The Ferro-Grumley Awards for lesbian and gay fiction were established in 1988 to recognize, promote excellence in, and give greater access to fiction writing from lesbian and gay points of view. These awards honor the memory of authors Robert Ferro (The Blue Star, Second Son, etc.) and Michael Grumley (Life Drawing, etc.), life partners who died that year of AIDS within weeks of each other. One or two awards are given each year, entailing a cash honorarium or a residency at a prestigious arts colony. A new committee of judges is formed each year. Judges are selected from throughout the U.S. and Canada, from the arts, media, publishing, bookselling, and related fields.
Finalists for The Ferro-Grumley Awards for LGBT Fiction
André Aciman, Call Me by Your Name (Farrar, Straus and Giroux)
Peter Cameron, Someday This Pain Will Be Useful to You (Farrar, Straus and Giroux)
Felicia Luna Lemus, Like Son (Akashic Books)
Ali Liebegott, The IHOP Papers (Carroll & Graf)
Brian Malloy, Brendan Wolf (St. Martin’s Press)
Armistead Maupin, Michael Tolliver Lives (HarperCollins)
Sarah Schulman, The Child (Carroll & Graf)

Review in The American Cuban Issue of MiPoesias

My review of Achy Obejas’ This Is What Happened In our Other Life from A Midsummer Nights Press is now available.

The American Cuban Issue of MiPoesias is online. Please click on this link to download/read the pdf :

The American Cuban Issue
MiPOesias Magazine's newly released issue showcases the work of poets of Cuban descent who live in the U.S. The results are stories spun from highways and oceans, lyric meditations on love's rough edges and potent homages to deities and to the departed. No matter the subject, these poems blend the romance and sorrows of the past with a crisp view of daily life. Edited by Emma Trelles and featuring Richard Blanco, Rita Maria Martinez, Grisel Y. Acosta, Kemel Zaldivar, Rich Villar, Sandra Castillo, Achy Obejas, Hugo Rodriguez, Mia Leonin, Adrian Castro, Diego Quiros, Kristina Martinez, Caridad Mccormick, Virgil Suarez, Suzanne Frischkorn, Didi Menendez and Elisa Albo. Cover art by Diego Quiros.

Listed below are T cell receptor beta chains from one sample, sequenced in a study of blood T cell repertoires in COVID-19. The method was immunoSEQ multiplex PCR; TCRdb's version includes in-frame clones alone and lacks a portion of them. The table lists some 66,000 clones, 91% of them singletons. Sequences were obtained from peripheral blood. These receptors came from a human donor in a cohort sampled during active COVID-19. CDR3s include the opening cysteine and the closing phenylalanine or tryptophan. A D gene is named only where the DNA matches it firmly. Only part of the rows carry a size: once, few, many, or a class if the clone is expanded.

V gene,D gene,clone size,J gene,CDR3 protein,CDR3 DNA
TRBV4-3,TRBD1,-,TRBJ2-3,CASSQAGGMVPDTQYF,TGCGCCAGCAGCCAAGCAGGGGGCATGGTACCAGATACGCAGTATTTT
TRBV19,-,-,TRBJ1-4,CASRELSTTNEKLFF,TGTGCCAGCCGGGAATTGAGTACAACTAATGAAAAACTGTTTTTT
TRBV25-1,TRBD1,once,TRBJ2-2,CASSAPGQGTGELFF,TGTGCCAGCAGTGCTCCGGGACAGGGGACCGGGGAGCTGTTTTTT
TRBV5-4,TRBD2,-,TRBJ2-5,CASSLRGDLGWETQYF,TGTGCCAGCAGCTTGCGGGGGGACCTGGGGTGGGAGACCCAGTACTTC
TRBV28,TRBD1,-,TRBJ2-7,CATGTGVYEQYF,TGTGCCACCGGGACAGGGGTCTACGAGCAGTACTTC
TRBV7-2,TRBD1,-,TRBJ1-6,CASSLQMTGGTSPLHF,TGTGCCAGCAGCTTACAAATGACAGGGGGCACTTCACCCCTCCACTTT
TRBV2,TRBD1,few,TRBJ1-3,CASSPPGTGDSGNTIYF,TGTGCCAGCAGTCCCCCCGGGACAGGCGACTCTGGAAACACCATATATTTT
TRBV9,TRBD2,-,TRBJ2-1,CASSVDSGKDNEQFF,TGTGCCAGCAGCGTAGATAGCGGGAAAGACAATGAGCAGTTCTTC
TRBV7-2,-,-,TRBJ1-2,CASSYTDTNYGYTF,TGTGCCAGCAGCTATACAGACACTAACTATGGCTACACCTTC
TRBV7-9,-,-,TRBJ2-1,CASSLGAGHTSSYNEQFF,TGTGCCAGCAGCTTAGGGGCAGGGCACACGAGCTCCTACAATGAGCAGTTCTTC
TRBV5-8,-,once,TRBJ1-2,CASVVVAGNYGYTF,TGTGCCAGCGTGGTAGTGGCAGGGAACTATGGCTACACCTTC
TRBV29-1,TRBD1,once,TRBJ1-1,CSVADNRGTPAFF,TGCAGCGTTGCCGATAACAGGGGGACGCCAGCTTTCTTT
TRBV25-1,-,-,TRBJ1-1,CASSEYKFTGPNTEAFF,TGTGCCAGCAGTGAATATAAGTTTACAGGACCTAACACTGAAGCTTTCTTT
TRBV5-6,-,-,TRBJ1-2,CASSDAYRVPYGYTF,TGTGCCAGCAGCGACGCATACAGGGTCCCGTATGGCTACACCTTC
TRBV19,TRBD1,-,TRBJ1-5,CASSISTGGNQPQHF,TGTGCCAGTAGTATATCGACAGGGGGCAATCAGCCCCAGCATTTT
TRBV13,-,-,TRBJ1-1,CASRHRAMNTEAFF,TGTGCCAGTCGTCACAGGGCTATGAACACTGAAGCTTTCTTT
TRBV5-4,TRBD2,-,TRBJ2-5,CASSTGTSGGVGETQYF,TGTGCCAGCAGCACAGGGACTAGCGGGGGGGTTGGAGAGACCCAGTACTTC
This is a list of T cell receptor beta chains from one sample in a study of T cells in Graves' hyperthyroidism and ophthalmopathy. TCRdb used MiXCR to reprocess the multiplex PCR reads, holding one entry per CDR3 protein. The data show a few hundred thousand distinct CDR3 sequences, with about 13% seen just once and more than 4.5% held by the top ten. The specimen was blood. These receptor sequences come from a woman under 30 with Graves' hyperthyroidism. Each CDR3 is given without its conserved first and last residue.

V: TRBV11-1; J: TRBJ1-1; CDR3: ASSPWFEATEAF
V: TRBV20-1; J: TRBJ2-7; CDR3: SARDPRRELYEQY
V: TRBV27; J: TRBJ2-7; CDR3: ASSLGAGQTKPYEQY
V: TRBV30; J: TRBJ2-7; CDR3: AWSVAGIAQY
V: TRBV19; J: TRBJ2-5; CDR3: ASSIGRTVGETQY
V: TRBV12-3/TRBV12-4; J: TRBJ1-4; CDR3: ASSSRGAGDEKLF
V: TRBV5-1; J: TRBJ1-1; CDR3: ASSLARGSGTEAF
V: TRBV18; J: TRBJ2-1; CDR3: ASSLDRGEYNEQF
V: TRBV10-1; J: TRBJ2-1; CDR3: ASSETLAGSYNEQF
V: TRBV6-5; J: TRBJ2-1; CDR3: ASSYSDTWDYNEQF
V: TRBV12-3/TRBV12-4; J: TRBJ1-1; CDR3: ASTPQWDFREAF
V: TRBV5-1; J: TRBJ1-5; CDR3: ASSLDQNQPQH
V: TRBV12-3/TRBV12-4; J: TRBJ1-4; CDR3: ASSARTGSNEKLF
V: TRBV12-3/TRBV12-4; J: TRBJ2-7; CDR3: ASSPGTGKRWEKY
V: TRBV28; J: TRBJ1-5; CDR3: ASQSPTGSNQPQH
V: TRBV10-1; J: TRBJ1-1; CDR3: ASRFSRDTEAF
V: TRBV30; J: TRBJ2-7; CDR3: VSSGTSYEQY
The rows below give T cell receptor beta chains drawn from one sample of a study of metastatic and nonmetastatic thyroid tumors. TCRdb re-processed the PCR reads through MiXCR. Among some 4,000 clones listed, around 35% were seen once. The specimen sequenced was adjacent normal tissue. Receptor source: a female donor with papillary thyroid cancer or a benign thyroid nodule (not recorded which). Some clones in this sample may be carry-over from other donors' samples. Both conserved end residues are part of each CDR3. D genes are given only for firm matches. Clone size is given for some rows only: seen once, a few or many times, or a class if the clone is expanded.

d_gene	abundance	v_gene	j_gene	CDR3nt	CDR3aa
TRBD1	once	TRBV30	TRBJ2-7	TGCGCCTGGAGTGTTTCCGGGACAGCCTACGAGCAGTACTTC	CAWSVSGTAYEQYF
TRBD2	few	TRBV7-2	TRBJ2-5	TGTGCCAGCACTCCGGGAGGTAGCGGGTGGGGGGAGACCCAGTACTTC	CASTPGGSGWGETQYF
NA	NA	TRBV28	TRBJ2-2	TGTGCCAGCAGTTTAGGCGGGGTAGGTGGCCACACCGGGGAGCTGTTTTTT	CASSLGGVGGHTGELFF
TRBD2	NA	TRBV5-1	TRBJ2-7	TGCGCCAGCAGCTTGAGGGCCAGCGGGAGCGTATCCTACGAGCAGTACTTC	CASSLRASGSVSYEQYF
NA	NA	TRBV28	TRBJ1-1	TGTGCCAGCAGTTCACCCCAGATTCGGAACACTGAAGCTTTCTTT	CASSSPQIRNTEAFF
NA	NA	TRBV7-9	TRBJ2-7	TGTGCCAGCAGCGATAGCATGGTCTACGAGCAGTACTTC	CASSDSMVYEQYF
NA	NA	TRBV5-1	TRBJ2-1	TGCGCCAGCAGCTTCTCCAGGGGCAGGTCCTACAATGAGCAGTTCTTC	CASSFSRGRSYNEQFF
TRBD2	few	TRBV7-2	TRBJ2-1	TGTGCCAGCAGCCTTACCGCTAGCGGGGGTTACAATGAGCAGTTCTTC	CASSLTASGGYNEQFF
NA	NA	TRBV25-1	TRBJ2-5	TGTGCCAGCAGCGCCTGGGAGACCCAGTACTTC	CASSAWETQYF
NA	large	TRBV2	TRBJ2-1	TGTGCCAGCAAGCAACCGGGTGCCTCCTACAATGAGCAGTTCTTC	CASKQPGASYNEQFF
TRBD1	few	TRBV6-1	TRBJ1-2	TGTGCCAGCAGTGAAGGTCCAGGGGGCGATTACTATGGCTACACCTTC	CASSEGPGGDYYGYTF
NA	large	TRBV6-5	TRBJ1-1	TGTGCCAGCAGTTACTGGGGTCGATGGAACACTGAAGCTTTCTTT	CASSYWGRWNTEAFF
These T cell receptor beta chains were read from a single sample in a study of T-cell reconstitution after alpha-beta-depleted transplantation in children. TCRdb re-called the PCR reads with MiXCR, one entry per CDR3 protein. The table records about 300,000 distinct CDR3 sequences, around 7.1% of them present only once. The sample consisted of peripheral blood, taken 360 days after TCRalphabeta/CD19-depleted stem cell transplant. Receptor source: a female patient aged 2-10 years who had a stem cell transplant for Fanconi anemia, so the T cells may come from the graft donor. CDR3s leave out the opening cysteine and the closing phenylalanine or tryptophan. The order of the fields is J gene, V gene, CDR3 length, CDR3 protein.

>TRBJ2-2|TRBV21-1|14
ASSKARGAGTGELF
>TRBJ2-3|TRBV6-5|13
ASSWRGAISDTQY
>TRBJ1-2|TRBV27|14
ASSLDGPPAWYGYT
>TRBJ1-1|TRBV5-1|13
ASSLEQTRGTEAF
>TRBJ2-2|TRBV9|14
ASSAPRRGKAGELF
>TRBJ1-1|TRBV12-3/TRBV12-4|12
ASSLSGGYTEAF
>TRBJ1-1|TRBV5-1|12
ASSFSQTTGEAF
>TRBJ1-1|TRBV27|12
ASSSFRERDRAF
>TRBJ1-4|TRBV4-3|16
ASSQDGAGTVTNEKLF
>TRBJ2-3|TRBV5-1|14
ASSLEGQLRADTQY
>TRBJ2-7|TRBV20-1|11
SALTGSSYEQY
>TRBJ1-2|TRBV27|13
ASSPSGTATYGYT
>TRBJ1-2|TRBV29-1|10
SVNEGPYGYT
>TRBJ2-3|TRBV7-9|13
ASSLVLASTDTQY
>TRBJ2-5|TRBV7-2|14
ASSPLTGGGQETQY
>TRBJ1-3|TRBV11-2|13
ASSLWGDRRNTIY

To purchase a print copy, visit
The American Cuban Issue is also available on
MiPoesias having a reading at Books and Books in Coral Gables in April. Emma Trelles will post information about the reading at

Sunday, March 16, 2008

Finalists for the 20th Annual Lambda Literary Awards Announced

The complete list is below and more information is available at the Lambda Literary Foundation website.

Congratulations to all of the finalists!